The terms trenching and excavation may both bring to mind visions of digging and moving dirt around. In reality, the differences are deeper than that, and each is appropriate for certain situations.

Excavation involves digging up concrete or like materials to install new features on your property or begin the process of building a new structure with a foundation. This entails heavy-duty machinery likely ripping up the lawn. It requires more time than trenching and will cost more energy and effort on your part.

Trenches as a general rule are much more shallow than excavation work, and as such require less heavy machinery and shorter work time and cause less disruption to your routine. Trenches would more likely be a beginning to a sidewalk or a transport infrastructure for wires and cables than a foundation or a pool, which might necessitate excavation.

Trenches are long ditches and common features of new home construction. If they are retrofitted to existing structures or property, however, they can impact drainage, especially in places with septic systems.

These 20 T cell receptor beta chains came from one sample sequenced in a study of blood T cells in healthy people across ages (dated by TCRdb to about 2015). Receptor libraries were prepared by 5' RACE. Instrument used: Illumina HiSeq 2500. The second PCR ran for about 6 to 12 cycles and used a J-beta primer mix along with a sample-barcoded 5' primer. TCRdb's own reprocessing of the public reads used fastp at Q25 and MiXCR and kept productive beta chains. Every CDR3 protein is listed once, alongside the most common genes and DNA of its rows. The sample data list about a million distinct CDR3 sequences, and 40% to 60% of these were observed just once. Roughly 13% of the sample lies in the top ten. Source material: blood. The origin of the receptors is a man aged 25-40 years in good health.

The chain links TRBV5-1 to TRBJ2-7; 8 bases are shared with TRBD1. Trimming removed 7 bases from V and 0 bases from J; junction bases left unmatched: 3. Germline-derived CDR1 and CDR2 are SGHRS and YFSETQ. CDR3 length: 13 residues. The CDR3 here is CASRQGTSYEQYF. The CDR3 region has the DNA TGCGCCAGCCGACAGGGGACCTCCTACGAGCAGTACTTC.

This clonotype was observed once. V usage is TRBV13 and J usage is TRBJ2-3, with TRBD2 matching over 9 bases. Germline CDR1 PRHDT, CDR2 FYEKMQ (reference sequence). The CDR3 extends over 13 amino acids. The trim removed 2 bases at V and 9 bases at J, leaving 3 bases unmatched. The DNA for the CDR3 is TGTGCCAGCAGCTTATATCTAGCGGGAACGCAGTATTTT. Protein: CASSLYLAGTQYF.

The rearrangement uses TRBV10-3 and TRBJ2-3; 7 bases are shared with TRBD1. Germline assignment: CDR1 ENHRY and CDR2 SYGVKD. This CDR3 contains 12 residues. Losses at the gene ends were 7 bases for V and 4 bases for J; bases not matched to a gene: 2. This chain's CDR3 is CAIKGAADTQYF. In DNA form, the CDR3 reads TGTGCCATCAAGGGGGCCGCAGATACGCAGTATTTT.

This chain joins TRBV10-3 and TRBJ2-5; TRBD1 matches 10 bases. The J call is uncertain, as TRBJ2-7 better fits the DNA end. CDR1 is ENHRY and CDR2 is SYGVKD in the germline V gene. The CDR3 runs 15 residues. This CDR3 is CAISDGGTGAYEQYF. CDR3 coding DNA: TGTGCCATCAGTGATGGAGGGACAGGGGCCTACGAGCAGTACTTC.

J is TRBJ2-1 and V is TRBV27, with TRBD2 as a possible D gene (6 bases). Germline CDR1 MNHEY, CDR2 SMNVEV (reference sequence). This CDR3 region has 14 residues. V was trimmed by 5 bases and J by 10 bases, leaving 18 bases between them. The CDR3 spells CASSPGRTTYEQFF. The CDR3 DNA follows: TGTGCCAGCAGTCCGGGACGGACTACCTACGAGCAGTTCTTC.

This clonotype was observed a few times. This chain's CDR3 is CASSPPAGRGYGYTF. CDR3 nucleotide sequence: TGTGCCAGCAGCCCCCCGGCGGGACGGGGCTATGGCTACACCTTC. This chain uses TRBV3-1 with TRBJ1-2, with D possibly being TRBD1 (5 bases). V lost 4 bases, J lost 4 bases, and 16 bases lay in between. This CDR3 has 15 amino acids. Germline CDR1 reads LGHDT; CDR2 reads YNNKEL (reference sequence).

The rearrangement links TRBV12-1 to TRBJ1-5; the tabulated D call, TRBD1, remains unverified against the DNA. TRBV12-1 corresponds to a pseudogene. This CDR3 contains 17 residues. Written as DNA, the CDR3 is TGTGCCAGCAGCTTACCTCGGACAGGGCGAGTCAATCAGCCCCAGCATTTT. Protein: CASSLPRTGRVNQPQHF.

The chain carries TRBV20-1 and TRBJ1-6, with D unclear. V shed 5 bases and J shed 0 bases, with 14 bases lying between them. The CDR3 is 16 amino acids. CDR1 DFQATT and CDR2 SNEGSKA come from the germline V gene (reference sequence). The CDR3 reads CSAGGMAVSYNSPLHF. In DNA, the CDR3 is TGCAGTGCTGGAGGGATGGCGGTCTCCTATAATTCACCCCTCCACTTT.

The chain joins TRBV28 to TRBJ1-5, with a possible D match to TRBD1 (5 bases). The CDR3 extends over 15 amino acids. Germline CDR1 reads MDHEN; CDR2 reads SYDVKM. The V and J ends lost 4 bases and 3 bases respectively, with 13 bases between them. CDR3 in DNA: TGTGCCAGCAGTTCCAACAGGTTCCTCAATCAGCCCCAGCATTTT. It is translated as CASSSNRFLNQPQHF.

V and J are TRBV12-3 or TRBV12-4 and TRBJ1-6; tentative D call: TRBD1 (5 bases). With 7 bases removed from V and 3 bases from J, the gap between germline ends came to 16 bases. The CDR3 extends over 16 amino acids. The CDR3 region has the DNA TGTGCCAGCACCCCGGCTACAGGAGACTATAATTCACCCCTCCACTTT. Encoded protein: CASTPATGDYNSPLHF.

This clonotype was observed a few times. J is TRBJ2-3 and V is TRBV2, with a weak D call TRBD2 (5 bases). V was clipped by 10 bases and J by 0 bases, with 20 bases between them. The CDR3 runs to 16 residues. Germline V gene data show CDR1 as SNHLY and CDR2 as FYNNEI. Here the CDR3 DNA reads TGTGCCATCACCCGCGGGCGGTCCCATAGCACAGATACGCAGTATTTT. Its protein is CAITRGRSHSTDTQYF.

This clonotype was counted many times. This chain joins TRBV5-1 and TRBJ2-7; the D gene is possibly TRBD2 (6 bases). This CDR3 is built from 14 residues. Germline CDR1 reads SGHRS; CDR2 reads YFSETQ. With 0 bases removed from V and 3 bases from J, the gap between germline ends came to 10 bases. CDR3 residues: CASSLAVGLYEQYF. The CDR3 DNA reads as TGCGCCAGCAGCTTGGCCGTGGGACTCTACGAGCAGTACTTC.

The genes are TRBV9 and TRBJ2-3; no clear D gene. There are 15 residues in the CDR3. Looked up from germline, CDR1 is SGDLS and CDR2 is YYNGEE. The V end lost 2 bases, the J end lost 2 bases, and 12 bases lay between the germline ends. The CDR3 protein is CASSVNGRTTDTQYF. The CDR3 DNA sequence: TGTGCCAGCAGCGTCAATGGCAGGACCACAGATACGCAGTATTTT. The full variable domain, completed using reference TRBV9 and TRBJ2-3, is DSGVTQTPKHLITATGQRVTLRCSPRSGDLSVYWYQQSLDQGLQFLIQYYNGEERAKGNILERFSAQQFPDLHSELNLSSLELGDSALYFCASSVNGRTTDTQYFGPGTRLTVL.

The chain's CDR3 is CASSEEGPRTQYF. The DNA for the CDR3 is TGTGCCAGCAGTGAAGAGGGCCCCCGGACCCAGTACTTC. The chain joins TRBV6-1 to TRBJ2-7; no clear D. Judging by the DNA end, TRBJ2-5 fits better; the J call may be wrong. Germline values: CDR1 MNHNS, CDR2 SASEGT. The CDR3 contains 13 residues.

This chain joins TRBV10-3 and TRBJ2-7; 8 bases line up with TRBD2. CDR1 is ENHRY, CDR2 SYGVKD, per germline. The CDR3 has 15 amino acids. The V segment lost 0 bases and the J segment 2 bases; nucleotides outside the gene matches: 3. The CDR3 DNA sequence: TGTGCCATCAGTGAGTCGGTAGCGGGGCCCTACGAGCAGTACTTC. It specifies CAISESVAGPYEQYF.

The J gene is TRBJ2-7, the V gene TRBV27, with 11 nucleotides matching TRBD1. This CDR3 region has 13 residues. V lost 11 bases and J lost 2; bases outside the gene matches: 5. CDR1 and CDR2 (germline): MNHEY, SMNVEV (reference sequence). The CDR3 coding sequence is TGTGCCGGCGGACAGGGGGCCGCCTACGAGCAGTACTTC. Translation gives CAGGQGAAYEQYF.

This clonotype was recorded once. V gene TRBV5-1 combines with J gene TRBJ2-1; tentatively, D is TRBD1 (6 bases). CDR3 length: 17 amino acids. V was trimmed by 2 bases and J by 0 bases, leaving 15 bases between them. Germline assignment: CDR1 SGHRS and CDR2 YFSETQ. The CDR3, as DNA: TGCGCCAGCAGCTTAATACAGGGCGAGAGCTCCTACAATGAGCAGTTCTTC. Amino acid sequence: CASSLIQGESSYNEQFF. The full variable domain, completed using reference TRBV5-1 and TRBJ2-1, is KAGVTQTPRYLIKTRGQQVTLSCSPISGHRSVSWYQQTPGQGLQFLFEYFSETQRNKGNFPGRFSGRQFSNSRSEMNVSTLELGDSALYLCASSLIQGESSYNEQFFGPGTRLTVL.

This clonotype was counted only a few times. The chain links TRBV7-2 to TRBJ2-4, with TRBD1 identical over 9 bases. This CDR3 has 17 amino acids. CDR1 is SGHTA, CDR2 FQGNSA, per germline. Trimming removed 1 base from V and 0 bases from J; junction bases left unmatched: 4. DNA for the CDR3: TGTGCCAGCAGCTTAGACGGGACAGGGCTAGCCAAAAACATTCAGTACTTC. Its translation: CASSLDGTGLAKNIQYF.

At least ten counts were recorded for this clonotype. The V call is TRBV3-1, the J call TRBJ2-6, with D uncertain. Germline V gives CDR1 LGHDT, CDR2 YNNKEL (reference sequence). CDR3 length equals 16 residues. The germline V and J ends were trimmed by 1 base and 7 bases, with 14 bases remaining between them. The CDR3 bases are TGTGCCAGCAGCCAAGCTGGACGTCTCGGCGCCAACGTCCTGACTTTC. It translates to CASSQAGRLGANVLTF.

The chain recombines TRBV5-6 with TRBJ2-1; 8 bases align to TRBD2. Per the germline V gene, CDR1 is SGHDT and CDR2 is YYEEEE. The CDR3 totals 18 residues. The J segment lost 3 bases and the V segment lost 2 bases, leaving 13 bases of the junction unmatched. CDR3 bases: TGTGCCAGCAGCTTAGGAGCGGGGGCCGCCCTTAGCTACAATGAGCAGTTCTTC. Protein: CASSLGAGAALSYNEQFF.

The primary differences between trenches and excavation are the depth and size of the hole. Which one is right for your project will be determined by your aim and what exactly you need, and though that sounds plain to see, it affects the cost of the project and how safe it will be to accomplish.

Anything deep enough to create load-bearing walls or a foundation is a tell-tale sign of an excavation instead of a trench. As could be expected from the amount of work and difficulty of a job, excavation is typically more expensive than trenching.

Little’s Excavation has the equipment and expertise to handle either scenario in a safe and professional manner.